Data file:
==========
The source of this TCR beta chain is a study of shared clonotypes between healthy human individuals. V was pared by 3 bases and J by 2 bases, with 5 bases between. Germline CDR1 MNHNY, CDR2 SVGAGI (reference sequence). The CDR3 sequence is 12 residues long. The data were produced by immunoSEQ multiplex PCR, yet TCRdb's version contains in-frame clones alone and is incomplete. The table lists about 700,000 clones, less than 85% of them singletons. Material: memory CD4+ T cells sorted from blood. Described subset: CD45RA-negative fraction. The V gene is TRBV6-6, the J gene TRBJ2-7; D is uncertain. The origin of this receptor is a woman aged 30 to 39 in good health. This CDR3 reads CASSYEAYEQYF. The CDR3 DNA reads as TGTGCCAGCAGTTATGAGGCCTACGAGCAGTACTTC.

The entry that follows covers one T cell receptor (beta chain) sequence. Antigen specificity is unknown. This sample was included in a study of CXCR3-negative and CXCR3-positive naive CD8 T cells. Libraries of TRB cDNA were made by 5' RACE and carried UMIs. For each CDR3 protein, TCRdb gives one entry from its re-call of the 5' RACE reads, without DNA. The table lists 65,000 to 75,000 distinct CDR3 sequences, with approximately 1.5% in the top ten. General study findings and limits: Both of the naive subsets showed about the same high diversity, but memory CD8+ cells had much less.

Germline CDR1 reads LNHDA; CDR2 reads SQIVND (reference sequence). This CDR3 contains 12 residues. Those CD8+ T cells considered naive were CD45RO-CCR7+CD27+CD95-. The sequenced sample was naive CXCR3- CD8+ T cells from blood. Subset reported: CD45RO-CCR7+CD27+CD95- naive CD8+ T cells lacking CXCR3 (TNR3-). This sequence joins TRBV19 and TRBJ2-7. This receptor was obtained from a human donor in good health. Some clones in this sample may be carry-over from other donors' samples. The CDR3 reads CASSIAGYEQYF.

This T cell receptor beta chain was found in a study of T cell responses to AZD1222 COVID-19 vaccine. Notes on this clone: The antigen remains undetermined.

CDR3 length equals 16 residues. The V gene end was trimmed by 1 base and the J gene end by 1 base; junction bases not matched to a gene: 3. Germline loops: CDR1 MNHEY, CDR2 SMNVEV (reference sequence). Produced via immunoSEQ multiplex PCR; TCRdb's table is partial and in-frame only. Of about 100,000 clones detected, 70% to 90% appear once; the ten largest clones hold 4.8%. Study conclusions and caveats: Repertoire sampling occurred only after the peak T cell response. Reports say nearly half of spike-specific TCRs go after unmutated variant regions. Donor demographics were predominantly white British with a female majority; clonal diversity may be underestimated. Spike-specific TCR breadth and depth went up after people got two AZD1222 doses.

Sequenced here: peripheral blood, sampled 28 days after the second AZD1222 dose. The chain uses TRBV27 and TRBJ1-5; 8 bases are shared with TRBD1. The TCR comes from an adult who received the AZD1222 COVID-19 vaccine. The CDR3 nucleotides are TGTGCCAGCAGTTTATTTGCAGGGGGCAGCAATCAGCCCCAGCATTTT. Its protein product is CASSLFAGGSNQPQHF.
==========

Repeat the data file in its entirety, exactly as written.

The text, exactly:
The source of this TCR beta chain is a study of shared clonotypes between healthy human individuals. V was pared by 3 bases and J by 2 bases, with 5 bases between. Germline CDR1 MNHNY, CDR2 SVGAGI (reference sequence). The CDR3 sequence is 12 residues long. The data were produced by immunoSEQ multiplex PCR, yet TCRdb's version contains in-frame clones alone and is incomplete. The table lists about 700,000 clones, less than 85% of them singletons. Material: memory CD4+ T cells sorted from blood. Described subset: CD45RA-negative fraction. The V gene is TRBV6-6, the J gene TRBJ2-7; D is uncertain. The origin of this receptor is a woman aged 30 to 39 in good health. This CDR3 reads CASSYEAYEQYF. The CDR3 DNA reads as TGTGCCAGCAGTTATGAGGCCTACGAGCAGTACTTC.

The entry that follows covers one T cell receptor (beta chain) sequence. Antigen specificity is unknown. This sample was included in a study of CXCR3-negative and CXCR3-positive naive CD8 T cells. Libraries of TRB cDNA were made by 5' RACE and carried UMIs. For each CDR3 protein, TCRdb gives one entry from its re-call of the 5' RACE reads, without DNA. The table lists 65,000 to 75,000 distinct CDR3 sequences, with approximately 1.5% in the top ten. General study findings and limits: Both of the naive subsets showed about the same high diversity, but memory CD8+ cells had much less.

Germline CDR1 reads LNHDA; CDR2 reads SQIVND (reference sequence). This CDR3 contains 12 residues. Those CD8+ T cells considered naive were CD45RO-CCR7+CD27+CD95-. The sequenced sample was naive CXCR3- CD8+ T cells from blood. Subset reported: CD45RO-CCR7+CD27+CD95- naive CD8+ T cells lacking CXCR3 (TNR3-). This sequence joins TRBV19 and TRBJ2-7. This receptor was obtained from a human donor in good health. Some clones in this sample may be carry-over from other donors' samples. The CDR3 reads CASSIAGYEQYF.

This T cell receptor beta chain was found in a study of T cell responses to AZD1222 COVID-19 vaccine. Notes on this clone: The antigen remains undetermined.

CDR3 length equals 16 residues. The V gene end was trimmed by 1 base and the J gene end by 1 base; junction bases not matched to a gene: 3. Germline loops: CDR1 MNHEY, CDR2 SMNVEV (reference sequence). Produced via immunoSEQ multiplex PCR; TCRdb's table is partial and in-frame only. Of about 100,000 clones detected, 70% to 90% appear once; the ten largest clones hold 4.8%. Study conclusions and caveats: Repertoire sampling occurred only after the peak T cell response. Reports say nearly half of spike-specific TCRs go after unmutated variant regions. Donor demographics were predominantly white British with a female majority; clonal diversity may be underestimated. Spike-specific TCR breadth and depth went up after people got two AZD1222 doses.

Sequenced here: peripheral blood, sampled 28 days after the second AZD1222 dose. The chain uses TRBV27 and TRBJ1-5; 8 bases are shared with TRBD1. The TCR comes from an adult who received the AZD1222 COVID-19 vaccine. The CDR3 nucleotides are TGTGCCAGCAGTTTATTTGCAGGGGGCAGCAATCAGCCCCAGCATTTT. Its protein product is CASSLFAGGSNQPQHF.